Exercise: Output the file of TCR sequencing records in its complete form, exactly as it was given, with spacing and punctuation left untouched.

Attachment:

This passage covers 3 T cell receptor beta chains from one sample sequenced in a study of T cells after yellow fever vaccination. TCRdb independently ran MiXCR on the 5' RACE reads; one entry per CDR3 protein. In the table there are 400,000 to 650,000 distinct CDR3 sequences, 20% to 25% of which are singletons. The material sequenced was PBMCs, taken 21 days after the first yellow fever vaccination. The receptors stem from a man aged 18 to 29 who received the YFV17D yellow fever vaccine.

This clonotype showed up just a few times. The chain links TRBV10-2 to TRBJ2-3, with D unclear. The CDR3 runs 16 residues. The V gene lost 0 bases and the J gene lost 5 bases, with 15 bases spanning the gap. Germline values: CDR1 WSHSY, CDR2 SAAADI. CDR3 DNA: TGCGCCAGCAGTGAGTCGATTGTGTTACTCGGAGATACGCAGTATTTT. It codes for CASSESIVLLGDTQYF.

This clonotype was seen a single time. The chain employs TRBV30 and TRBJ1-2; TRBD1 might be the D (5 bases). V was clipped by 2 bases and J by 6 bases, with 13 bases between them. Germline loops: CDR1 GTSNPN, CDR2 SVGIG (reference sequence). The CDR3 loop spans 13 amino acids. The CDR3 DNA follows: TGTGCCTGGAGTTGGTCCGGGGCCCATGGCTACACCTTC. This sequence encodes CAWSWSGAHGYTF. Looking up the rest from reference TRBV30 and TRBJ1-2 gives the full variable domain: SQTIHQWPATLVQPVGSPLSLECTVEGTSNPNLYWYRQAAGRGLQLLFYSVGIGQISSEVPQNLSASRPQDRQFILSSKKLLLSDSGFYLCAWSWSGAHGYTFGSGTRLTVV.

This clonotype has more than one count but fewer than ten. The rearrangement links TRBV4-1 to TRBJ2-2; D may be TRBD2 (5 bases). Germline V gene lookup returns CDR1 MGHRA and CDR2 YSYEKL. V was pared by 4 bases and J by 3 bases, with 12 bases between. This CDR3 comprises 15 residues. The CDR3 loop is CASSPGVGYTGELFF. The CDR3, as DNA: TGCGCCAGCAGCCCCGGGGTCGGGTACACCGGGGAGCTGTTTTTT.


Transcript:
This passage covers 3 T cell receptor beta chains from one sample sequenced in a study of T cells after yellow fever vaccination. TCRdb independently ran MiXCR on the 5' RACE reads; one entry per CDR3 protein. In the table there are 400,000 to 650,000 distinct CDR3 sequences, 20% to 25% of which are singletons. The material sequenced was PBMCs, taken 21 days after the first yellow fever vaccination. The receptors stem from a man aged 18 to 29 who received the YFV17D yellow fever vaccine.

This clonotype showed up just a few times. The chain links TRBV10-2 to TRBJ2-3, with D unclear. The CDR3 runs 16 residues. The V gene lost 0 bases and the J gene lost 5 bases, with 15 bases spanning the gap. Germline values: CDR1 WSHSY, CDR2 SAAADI. CDR3 DNA: TGCGCCAGCAGTGAGTCGATTGTGTTACTCGGAGATACGCAGTATTTT. It codes for CASSESIVLLGDTQYF.

This clonotype was seen a single time. The chain employs TRBV30 and TRBJ1-2; TRBD1 might be the D (5 bases). V was clipped by 2 bases and J by 6 bases, with 13 bases between them. Germline loops: CDR1 GTSNPN, CDR2 SVGIG (reference sequence). The CDR3 loop spans 13 amino acids. The CDR3 DNA follows: TGTGCCTGGAGTTGGTCCGGGGCCCATGGCTACACCTTC. This sequence encodes CAWSWSGAHGYTF. Looking up the rest from reference TRBV30 and TRBJ1-2 gives the full variable domain: SQTIHQWPATLVQPVGSPLSLECTVEGTSNPNLYWYRQAAGRGLQLLFYSVGIGQISSEVPQNLSASRPQDRQFILSSKKLLLSDSGFYLCAWSWSGAHGYTFGSGTRLTVV.

This clonotype has more than one count but fewer than ten. The rearrangement links TRBV4-1 to TRBJ2-2; D may be TRBD2 (5 bases). Germline V gene lookup returns CDR1 MGHRA and CDR2 YSYEKL. V was pared by 4 bases and J by 3 bases, with 12 bases between. This CDR3 comprises 15 residues. The CDR3 loop is CASSPGVGYTGELFF. The CDR3, as DNA: TGCGCCAGCAGCCCCGGGGTCGGGTACACCGGGGAGCTGTTTTTT.